Blog | Thursday, September 26, 2013

QD: News Every Day--10% weight loss combined with exercise helped knee pain

A 10% weight loss and exercise led to less knee pain and better function after 18 months than diet or exercise alone, according to a study.

The randomized trial included 454 overweight and obese community-dwelling adults ages 55 years or older with a body mass index of 27 to 41 with pain and radiographic knee osteoarthritis from July 2006 to April 2011.

The interventions consisted of intensive diet-induced weight loss plus exercise, intensive diet-induced weight loss, or exercise. The diet and exercise interventions were center-based with options for the exercise groups to transition to a home-based program.

Results appeared in the September 25 issue of the Journal of the American Medical Association.

Mean weight loss for diet and exercise participants was 10.6 kg (11.4%); for the diet group, 8.9 kg (9.5%); and for the exercise group, 1.8 kg (2.0%), the authors wrote. After 18 months, knee compressive forces were lower in diet participants (mean, 2,487 N; 95% CI, 2,393 to 2,581) compared with exercise participants (2,687 N; 95% CI, 2,590 to 2,784, pairwise difference [Δ]exercise vs diet=200 N; 95% CI, 55 to 345; P=0.007).

Concentrations of interleukin 6 were lower in the diet and exercise patients (2.7 pg/mL; 95% CI, 2.5 to 3.0) and diet participants (2.7 pg/mL; 95% CI, 2.4 to 3.0) compared with exercise participants (3.1 pg/mL; 95% CI, 2.9 to 3.4; Δ exercise vs diet and exercise=0.39 pg/mL; 95% CI, −0.03 to 0.81; P=0.007; Δ exercise vs diet=0.43 pg/mL; 95% CI, 0.01 to 0.85, P=0.006).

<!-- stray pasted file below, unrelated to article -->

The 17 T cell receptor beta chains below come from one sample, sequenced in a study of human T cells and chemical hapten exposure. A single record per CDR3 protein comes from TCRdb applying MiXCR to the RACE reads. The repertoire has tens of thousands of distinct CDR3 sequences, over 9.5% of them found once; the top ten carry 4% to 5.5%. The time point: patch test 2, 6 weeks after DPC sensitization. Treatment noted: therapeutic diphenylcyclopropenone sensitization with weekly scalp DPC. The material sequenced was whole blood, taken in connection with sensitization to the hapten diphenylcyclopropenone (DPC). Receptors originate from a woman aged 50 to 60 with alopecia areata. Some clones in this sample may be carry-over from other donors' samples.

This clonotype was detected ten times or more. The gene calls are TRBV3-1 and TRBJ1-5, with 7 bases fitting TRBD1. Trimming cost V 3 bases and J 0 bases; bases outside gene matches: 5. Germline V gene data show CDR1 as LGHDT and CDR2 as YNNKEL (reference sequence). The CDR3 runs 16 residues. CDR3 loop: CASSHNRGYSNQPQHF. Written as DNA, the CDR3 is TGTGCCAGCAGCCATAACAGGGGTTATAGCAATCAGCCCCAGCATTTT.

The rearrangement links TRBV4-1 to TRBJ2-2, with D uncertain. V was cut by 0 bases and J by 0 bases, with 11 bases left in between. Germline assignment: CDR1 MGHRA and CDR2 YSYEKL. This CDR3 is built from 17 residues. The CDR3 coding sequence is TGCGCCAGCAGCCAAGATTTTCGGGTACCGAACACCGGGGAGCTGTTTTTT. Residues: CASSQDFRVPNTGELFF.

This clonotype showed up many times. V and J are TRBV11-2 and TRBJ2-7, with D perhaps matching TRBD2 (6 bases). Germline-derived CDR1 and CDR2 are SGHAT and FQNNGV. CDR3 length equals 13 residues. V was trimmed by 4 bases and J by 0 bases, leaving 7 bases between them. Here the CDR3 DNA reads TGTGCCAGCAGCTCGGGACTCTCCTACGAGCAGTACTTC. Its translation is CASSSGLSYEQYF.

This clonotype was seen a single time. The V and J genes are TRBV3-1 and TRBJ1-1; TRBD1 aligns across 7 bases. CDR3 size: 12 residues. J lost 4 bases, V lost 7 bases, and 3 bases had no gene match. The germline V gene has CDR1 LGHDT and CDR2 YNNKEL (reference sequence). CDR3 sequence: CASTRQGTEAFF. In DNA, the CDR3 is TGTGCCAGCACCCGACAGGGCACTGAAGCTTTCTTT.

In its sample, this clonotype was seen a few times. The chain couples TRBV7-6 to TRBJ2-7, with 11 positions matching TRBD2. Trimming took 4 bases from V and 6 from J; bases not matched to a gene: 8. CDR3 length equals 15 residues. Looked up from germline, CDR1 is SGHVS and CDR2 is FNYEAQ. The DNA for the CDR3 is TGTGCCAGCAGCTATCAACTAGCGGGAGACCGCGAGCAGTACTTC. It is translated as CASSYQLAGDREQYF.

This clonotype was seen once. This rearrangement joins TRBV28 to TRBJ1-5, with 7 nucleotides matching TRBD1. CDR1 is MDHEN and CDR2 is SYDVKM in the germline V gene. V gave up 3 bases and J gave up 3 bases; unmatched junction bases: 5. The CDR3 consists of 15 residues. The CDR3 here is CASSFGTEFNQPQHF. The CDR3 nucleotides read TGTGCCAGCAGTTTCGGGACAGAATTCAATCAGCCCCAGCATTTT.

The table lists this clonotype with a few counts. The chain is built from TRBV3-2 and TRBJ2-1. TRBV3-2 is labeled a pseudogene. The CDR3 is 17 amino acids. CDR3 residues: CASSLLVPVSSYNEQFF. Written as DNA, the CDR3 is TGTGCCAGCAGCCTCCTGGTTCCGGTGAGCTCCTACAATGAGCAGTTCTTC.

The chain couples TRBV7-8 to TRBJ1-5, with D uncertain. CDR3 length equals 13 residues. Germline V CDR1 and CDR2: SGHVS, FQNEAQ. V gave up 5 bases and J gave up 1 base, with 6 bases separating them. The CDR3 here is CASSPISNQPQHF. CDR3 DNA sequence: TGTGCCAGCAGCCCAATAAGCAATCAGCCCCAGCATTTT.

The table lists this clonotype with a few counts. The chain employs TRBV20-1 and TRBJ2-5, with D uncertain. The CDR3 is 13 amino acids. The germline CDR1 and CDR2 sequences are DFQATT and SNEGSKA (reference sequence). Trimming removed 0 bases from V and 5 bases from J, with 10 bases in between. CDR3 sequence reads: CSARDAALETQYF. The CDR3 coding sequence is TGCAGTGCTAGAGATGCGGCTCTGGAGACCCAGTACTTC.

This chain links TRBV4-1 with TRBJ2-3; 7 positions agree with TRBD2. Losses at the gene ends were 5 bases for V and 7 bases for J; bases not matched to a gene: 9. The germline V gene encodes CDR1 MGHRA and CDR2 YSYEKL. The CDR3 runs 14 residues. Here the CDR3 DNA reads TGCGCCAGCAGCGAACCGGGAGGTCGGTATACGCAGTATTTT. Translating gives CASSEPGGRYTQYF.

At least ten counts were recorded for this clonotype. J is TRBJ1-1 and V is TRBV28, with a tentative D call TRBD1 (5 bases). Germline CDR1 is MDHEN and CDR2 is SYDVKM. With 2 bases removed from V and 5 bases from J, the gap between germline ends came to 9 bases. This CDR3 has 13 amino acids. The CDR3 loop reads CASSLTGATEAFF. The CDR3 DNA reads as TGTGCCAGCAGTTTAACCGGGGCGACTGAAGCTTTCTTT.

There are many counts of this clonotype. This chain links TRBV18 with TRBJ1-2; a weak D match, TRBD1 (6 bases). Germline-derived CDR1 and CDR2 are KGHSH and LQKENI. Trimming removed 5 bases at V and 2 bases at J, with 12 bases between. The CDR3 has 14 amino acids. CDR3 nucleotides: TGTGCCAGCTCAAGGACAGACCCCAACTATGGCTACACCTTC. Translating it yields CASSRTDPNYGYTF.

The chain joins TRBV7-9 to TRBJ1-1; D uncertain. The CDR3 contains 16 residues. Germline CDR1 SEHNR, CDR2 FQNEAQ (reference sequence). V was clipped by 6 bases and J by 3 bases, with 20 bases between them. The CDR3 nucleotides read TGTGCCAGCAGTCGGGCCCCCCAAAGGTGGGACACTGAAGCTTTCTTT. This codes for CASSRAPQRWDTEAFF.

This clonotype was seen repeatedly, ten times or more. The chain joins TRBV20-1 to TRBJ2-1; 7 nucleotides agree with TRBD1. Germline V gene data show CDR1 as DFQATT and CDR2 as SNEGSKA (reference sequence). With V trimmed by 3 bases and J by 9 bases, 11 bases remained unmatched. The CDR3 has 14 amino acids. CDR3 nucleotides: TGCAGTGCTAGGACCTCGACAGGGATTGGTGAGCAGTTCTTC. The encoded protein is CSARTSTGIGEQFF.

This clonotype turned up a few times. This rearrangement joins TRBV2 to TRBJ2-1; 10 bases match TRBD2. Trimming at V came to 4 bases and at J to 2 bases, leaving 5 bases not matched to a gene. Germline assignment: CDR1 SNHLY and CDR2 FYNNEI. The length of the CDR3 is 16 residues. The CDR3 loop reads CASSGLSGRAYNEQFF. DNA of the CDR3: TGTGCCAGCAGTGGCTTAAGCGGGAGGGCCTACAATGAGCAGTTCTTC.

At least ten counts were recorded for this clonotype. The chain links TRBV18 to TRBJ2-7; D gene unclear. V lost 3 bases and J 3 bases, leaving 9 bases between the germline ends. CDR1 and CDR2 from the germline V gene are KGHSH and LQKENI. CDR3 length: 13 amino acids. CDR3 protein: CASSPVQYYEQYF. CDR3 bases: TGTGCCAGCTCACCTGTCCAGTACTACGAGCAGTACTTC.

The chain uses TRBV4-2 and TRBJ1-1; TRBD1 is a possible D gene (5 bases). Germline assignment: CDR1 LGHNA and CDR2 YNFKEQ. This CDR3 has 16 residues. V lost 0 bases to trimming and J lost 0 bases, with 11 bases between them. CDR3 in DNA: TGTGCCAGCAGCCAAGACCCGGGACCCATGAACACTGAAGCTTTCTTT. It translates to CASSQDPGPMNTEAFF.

The diet and exercise group had less pain (3.6; 95% CI, 3.2 to 4.1) and better function (14.1; 95% CI, 12.6 to 15.6) than the diet group (4.8; 95% CI, 4.3 to 5.2) and exercise group (4.7; 95% CI, 4.2 to 5.1, Δ exercise vs diet and exercise=1.02; 95% CI, 0.33 to 1.71; Ppain=.004; 18.4; 95% CI, 16.9 to 19.9; Δ exercise vs diet and exercise, 4.29; 95% CI, 2.07 to 6.50; Pfunction<0.001).

The authors wrote, “… intensive weight loss may have both anti-inflammatory and biomechanical benefits; when combining weight loss with exercise, patients can safely achieve a mean long-term weight loss of more than 10%, with an associated improvement in symptoms greater than with either intervention alone.”

A 2005 study published in Arthritis & Rheumatism assessed the joint load for 142 overweight and obese older adults and found that each pound lost translated to a fourfold lighter load on the adults’ knee joints, ACP Internist reported in its May 2013 issue.

The article stated that all too frequently, doctors overlook the painful joint disease at a stage when preventive measures such as exercise and weight loss could be most beneficial. It also examines the impact of updated guidelines from the American College of Rheumatology that highlight the value of trying exercise and weight loss first, whenever feasible.